DIY 3D Laser Scanner Using Arduino

Maker Alessandro Grossi sent us this great DIY build for a 3D scanner built using a laser, a DSLR, and an Arduino controller. Allesandro is a Mechanical Engineer, holding a Ph.D. in product design. His day job involves helping designers and manufacturing firms develop and optimize products by means of FEM analisys and Computational fluid dynamics. This is just what he does for fun. You can read the project and more on his own site,

Arduino 3D Laser Scanner

Here’s Alessadro’s project description:

A line laser is a laser equipped with a cylindrical lens, in this case I used a red laser, but  other colors can be used, like green or blue. The lens opens the beam shaping it into a plane. The one I used in this experiment is characterized by a nominal power of 100mW (not up to standard in Italy, I think the max allowed power is 5mW) but  the beam does not remain focused in a single ray, it  is extended in a plane, so the intensity quickly drops below dangerous levels.

The principle behind this scanner is the typical of a line scanner. A laser beam intercepts the object to be measured and a camera, positioned at a known angle and distance shoots a series of images. With some trigonometry considerations  and optic laws it is relatively easy to reconstruct the Zeta dimension, the measurement of the distance between the object and the camera.

Commercial systems based on this principle, named line scanner or profilometers, are used in industries and are typically characterized by a high frame rate (even 200 or more frames per second) and a strength suitable for industrial uses. An industrial profilometer price ranges from a few thousand Euros to several tens of thousands of Euros. The cost of the components for the system I propose here does not exceed 100/150 €, if you already have an SLR.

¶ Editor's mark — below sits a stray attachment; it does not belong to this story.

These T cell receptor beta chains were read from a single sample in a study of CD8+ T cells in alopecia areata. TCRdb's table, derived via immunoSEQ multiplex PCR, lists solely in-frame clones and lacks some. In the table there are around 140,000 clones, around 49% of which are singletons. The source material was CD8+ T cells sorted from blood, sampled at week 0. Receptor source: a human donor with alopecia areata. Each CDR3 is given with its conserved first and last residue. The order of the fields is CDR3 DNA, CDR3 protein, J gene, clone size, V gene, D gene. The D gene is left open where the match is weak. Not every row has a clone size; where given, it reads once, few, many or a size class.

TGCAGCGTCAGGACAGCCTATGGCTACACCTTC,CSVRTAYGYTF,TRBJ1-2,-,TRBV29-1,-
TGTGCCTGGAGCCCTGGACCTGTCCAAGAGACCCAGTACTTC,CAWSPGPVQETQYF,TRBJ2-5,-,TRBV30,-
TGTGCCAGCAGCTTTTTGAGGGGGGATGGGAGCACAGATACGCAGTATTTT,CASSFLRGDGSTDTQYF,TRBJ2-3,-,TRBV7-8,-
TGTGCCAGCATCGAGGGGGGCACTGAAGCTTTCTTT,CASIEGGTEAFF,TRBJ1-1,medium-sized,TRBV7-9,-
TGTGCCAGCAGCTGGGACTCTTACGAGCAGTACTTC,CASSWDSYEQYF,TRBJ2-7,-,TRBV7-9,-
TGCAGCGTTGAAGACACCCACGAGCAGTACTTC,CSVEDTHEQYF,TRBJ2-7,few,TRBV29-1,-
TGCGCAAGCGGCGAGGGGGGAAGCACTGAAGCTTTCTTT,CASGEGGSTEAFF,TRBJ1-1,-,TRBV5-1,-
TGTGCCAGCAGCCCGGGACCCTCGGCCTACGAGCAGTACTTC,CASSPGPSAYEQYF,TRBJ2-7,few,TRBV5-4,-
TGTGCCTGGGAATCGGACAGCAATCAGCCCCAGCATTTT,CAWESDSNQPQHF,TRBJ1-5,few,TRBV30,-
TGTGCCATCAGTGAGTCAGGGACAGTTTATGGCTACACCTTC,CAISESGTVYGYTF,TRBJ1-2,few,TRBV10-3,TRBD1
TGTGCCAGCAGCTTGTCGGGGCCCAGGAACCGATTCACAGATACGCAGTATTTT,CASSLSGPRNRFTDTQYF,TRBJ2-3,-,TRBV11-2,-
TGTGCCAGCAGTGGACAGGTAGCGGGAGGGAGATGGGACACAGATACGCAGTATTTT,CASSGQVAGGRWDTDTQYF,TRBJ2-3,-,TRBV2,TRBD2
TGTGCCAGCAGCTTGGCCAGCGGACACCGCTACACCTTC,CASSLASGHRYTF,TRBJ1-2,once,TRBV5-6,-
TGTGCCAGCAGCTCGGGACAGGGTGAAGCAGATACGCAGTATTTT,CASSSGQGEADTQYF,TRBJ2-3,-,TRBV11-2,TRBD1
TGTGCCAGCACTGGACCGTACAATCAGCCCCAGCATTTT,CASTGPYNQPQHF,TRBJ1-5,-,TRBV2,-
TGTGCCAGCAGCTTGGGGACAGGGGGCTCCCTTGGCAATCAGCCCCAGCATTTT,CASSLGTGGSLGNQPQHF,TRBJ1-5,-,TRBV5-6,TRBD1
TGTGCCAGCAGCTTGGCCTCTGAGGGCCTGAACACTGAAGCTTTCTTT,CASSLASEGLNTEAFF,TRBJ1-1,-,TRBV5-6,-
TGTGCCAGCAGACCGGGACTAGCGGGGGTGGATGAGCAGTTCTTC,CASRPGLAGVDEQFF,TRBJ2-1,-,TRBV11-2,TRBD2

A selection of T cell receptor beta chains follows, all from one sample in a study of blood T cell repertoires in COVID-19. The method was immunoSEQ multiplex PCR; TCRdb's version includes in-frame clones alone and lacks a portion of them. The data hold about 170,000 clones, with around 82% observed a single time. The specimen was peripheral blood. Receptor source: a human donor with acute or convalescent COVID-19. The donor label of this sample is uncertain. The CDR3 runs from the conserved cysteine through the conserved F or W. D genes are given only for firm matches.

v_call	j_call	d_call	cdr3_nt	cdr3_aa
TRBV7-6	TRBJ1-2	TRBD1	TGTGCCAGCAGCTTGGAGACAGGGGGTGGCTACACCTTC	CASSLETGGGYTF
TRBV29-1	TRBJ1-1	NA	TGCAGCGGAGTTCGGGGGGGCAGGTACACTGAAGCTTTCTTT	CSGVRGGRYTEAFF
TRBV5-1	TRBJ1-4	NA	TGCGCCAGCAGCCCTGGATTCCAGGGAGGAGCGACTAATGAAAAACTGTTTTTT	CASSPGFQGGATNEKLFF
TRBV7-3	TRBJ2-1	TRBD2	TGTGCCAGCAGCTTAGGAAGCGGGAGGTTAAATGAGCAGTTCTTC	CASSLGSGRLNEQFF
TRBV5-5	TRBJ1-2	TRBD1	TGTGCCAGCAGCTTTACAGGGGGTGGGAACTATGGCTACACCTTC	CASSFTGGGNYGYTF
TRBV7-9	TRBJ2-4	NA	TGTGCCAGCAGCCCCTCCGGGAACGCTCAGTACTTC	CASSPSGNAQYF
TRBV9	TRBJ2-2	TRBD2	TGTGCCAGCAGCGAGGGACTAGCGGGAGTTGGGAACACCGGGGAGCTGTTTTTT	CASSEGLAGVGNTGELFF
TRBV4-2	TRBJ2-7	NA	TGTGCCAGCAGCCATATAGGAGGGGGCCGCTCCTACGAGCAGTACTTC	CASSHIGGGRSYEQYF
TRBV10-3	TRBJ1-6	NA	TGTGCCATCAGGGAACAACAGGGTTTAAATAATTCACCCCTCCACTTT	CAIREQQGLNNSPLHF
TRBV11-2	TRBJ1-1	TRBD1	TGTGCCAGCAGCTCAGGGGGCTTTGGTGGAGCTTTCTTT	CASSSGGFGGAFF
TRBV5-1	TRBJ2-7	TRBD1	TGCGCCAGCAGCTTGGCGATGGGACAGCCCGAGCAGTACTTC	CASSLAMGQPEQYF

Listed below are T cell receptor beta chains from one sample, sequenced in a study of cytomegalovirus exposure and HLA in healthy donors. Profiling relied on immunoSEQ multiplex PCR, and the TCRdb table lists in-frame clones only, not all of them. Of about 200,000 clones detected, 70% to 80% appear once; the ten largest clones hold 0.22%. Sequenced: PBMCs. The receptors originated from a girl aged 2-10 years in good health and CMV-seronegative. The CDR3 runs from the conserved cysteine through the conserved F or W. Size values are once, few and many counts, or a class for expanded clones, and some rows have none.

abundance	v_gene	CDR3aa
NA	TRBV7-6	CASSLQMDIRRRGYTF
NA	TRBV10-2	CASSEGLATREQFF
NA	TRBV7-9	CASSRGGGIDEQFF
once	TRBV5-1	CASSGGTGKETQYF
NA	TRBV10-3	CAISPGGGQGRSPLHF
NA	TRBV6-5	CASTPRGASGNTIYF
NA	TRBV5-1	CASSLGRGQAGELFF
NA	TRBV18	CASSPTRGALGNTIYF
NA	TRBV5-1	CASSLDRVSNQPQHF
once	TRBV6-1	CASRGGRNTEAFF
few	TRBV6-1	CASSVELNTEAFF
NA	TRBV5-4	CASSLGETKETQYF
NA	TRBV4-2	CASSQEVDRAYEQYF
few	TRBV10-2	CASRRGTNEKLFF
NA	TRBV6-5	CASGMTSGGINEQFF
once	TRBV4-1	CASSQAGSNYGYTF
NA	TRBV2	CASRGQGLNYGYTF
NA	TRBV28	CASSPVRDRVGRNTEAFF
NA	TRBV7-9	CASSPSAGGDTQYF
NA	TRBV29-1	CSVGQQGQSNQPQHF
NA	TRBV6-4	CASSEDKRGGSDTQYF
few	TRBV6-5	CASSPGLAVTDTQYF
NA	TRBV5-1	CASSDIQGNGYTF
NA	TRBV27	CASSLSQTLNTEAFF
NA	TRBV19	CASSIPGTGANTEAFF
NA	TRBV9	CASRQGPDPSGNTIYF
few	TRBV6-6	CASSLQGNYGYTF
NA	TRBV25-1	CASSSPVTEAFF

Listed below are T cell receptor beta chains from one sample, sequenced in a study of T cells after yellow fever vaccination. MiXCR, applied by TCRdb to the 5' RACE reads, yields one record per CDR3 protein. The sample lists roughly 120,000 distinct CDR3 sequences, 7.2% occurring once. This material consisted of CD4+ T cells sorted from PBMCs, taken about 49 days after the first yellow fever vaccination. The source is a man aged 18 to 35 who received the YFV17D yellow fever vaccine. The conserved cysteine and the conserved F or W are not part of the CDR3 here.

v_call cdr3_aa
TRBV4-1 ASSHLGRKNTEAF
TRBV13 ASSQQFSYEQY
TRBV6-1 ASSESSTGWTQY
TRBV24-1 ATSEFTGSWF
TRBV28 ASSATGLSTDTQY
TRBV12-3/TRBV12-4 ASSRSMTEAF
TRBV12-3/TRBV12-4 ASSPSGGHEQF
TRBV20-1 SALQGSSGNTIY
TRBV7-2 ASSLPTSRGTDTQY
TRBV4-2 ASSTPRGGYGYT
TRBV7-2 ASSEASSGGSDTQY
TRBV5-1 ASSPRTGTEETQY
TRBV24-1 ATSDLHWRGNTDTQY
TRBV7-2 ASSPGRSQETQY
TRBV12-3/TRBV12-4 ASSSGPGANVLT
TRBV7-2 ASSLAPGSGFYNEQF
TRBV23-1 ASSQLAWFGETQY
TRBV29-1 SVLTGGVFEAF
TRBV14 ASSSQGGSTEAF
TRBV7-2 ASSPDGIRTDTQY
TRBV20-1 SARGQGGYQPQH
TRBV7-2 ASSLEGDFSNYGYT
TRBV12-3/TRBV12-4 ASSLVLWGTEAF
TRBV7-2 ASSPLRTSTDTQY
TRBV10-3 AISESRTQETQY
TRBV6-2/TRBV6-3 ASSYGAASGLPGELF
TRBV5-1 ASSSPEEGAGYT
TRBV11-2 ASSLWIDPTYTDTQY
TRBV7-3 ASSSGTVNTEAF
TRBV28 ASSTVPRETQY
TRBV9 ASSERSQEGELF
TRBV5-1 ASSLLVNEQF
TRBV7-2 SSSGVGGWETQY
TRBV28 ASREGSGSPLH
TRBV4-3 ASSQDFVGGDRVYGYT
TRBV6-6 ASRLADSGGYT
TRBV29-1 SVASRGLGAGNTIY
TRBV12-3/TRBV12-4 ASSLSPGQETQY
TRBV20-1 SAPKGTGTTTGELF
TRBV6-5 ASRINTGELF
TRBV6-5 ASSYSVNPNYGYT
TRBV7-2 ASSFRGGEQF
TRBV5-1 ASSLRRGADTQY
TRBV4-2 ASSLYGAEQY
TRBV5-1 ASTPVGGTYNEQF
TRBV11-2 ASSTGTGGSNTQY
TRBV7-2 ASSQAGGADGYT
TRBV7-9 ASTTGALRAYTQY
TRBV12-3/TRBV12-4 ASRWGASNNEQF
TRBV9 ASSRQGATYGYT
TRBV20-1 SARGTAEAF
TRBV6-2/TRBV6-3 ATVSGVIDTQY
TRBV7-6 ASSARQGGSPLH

Step #1: Holder arm for laser and DSLR

  • Using hot glue, welding or the method you prefer, connect the camera and the laser ball head at an arm whose length is about 40/50 cm. When the three parts are connected (laser head, arm and camera) locate the assembly center of gravity (approximately). In that position drill an hole for the stepper motor shaft. It would be geometrically easier to use a panoramic head, which grants the ability to turn the system around the lens nodal point, but that would require a more rigid system, certainly not achievable with a simple piece of chipboard, and a shaft simply forced in an hole.
  • Pay attention to obtain the parallelism between the hole axis, the vertical axis of the image captured by the camera and the laser plane! I suggest you make the hole that houses the motor shaft using a drill press, or, if you have access to a lathe, you could realize a collar to ensures the orthogonality between the motor axis and the arm. Moreover, the laser plane will be, in turn, perpendicular to the plane of the arm and the camera must be perfectly horizontal and leveled. Assembling everything you should get something that looks like the system I show in the picture. I’m waiting for pictures of your own solutions! mail me at

Step #2: Rotation and camera synchronization